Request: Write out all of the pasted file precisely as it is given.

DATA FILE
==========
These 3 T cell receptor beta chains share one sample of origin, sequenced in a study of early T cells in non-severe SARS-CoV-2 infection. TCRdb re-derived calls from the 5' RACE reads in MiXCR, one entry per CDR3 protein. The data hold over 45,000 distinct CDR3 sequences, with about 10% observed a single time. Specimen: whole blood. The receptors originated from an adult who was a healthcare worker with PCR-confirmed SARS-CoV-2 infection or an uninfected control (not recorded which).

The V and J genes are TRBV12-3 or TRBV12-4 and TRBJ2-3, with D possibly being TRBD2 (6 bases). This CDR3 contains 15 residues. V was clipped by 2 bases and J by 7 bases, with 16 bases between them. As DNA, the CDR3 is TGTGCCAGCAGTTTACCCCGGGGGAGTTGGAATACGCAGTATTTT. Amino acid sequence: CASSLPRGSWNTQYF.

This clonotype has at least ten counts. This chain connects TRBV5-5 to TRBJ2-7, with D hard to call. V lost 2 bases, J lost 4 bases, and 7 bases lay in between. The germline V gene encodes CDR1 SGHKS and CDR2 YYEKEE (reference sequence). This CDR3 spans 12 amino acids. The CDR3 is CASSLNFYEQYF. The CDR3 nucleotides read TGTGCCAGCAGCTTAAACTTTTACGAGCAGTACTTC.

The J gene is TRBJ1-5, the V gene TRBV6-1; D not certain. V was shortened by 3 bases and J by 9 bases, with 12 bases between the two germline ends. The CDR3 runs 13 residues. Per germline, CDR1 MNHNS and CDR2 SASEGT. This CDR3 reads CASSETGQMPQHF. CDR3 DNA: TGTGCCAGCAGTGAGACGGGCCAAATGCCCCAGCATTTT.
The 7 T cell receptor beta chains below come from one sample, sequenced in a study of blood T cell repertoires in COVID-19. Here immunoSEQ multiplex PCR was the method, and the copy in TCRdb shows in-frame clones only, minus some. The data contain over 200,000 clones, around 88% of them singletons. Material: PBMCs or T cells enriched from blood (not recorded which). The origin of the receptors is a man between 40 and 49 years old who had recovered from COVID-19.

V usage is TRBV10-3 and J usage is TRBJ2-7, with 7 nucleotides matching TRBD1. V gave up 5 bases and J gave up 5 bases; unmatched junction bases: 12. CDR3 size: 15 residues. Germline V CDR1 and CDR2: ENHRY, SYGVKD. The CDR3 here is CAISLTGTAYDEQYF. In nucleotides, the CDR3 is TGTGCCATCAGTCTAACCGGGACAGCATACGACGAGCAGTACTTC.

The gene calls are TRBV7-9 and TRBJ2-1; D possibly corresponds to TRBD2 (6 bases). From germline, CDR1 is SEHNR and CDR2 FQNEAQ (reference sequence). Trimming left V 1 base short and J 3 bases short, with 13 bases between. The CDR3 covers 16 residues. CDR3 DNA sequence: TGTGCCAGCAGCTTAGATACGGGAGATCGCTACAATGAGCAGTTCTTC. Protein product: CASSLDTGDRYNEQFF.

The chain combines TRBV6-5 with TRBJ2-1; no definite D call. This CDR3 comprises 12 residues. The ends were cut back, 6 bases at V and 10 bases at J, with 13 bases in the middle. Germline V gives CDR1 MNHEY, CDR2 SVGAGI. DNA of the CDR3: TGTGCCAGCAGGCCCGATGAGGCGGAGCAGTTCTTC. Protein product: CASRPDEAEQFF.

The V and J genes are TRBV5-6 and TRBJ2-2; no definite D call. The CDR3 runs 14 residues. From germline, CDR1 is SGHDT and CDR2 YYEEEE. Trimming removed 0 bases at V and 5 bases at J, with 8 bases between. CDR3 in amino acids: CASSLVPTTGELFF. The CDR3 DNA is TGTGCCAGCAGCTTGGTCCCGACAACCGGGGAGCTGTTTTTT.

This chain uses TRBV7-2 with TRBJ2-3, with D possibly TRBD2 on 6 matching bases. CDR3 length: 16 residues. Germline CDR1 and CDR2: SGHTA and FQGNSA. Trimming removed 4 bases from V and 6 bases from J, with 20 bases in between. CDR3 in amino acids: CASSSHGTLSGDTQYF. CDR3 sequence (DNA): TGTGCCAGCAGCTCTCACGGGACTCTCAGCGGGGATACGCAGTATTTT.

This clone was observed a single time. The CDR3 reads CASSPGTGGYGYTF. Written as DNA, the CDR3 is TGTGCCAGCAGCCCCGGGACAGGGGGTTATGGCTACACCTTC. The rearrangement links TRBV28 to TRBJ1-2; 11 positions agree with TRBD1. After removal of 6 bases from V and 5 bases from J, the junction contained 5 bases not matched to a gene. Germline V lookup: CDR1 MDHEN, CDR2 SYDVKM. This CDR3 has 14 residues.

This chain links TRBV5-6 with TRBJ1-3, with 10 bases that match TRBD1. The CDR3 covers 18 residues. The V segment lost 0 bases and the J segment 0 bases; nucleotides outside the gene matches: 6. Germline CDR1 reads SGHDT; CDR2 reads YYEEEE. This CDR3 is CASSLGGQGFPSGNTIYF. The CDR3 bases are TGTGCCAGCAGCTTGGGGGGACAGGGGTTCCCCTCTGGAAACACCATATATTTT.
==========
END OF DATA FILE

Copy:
These 3 T cell receptor beta chains share one sample of origin, sequenced in a study of early T cells in non-severe SARS-CoV-2 infection. TCRdb re-derived calls from the 5' RACE reads in MiXCR, one entry per CDR3 protein. The data hold over 45,000 distinct CDR3 sequences, with about 10% observed a single time. Specimen: whole blood. The receptors originated from an adult who was a healthcare worker with PCR-confirmed SARS-CoV-2 infection or an uninfected control (not recorded which).

The V and J genes are TRBV12-3 or TRBV12-4 and TRBJ2-3, with D possibly being TRBD2 (6 bases). This CDR3 contains 15 residues. V was clipped by 2 bases and J by 7 bases, with 16 bases between them. As DNA, the CDR3 is TGTGCCAGCAGTTTACCCCGGGGGAGTTGGAATACGCAGTATTTT. Amino acid sequence: CASSLPRGSWNTQYF.

This clonotype has at least ten counts. This chain connects TRBV5-5 to TRBJ2-7, with D hard to call. V lost 2 bases, J lost 4 bases, and 7 bases lay in between. The germline V gene encodes CDR1 SGHKS and CDR2 YYEKEE (reference sequence). This CDR3 spans 12 amino acids. The CDR3 is CASSLNFYEQYF. The CDR3 nucleotides read TGTGCCAGCAGCTTAAACTTTTACGAGCAGTACTTC.

The J gene is TRBJ1-5, the V gene TRBV6-1; D not certain. V was shortened by 3 bases and J by 9 bases, with 12 bases between the two germline ends. The CDR3 runs 13 residues. Per germline, CDR1 MNHNS and CDR2 SASEGT. This CDR3 reads CASSETGQMPQHF. CDR3 DNA: TGTGCCAGCAGTGAGACGGGCCAAATGCCCCAGCATTTT.
The 7 T cell receptor beta chains below come from one sample, sequenced in a study of blood T cell repertoires in COVID-19. Here immunoSEQ multiplex PCR was the method, and the copy in TCRdb shows in-frame clones only, minus some. The data contain over 200,000 clones, around 88% of them singletons. Material: PBMCs or T cells enriched from blood (not recorded which). The origin of the receptors is a man between 40 and 49 years old who had recovered from COVID-19.

V usage is TRBV10-3 and J usage is TRBJ2-7, with 7 nucleotides matching TRBD1. V gave up 5 bases and J gave up 5 bases; unmatched junction bases: 12. CDR3 size: 15 residues. Germline V CDR1 and CDR2: ENHRY, SYGVKD. The CDR3 here is CAISLTGTAYDEQYF. In nucleotides, the CDR3 is TGTGCCATCAGTCTAACCGGGACAGCATACGACGAGCAGTACTTC.

The gene calls are TRBV7-9 and TRBJ2-1; D possibly corresponds to TRBD2 (6 bases). From germline, CDR1 is SEHNR and CDR2 FQNEAQ (reference sequence). Trimming left V 1 base short and J 3 bases short, with 13 bases between. The CDR3 covers 16 residues. CDR3 DNA sequence: TGTGCCAGCAGCTTAGATACGGGAGATCGCTACAATGAGCAGTTCTTC. Protein product: CASSLDTGDRYNEQFF.

The chain combines TRBV6-5 with TRBJ2-1; no definite D call. This CDR3 comprises 12 residues. The ends were cut back, 6 bases at V and 10 bases at J, with 13 bases in the middle. Germline V gives CDR1 MNHEY, CDR2 SVGAGI. DNA of the CDR3: TGTGCCAGCAGGCCCGATGAGGCGGAGCAGTTCTTC. Protein product: CASRPDEAEQFF.

The V and J genes are TRBV5-6 and TRBJ2-2; no definite D call. The CDR3 runs 14 residues. From germline, CDR1 is SGHDT and CDR2 YYEEEE. Trimming removed 0 bases at V and 5 bases at J, with 8 bases between. CDR3 in amino acids: CASSLVPTTGELFF. The CDR3 DNA is TGTGCCAGCAGCTTGGTCCCGACAACCGGGGAGCTGTTTTTT.

This chain uses TRBV7-2 with TRBJ2-3, with D possibly TRBD2 on 6 matching bases. CDR3 length: 16 residues. Germline CDR1 and CDR2: SGHTA and FQGNSA. Trimming removed 4 bases from V and 6 bases from J, with 20 bases in between. CDR3 in amino acids: CASSSHGTLSGDTQYF. CDR3 sequence (DNA): TGTGCCAGCAGCTCTCACGGGACTCTCAGCGGGGATACGCAGTATTTT.

This clone was observed a single time. The CDR3 reads CASSPGTGGYGYTF. Written as DNA, the CDR3 is TGTGCCAGCAGCCCCGGGACAGGGGGTTATGGCTACACCTTC. The rearrangement links TRBV28 to TRBJ1-2; 11 positions agree with TRBD1. After removal of 6 bases from V and 5 bases from J, the junction contained 5 bases not matched to a gene. Germline V lookup: CDR1 MDHEN, CDR2 SYDVKM. This CDR3 has 14 residues.

This chain links TRBV5-6 with TRBJ1-3, with 10 bases that match TRBD1. The CDR3 covers 18 residues. The V segment lost 0 bases and the J segment 0 bases; nucleotides outside the gene matches: 6. Germline CDR1 reads SGHDT; CDR2 reads YYEEEE. This CDR3 is CASSLGGQGFPSGNTIYF. The CDR3 bases are TGTGCCAGCAGCTTGGGGGGACAGGGGTTCCCCTCTGGAAACACCATATATTTT.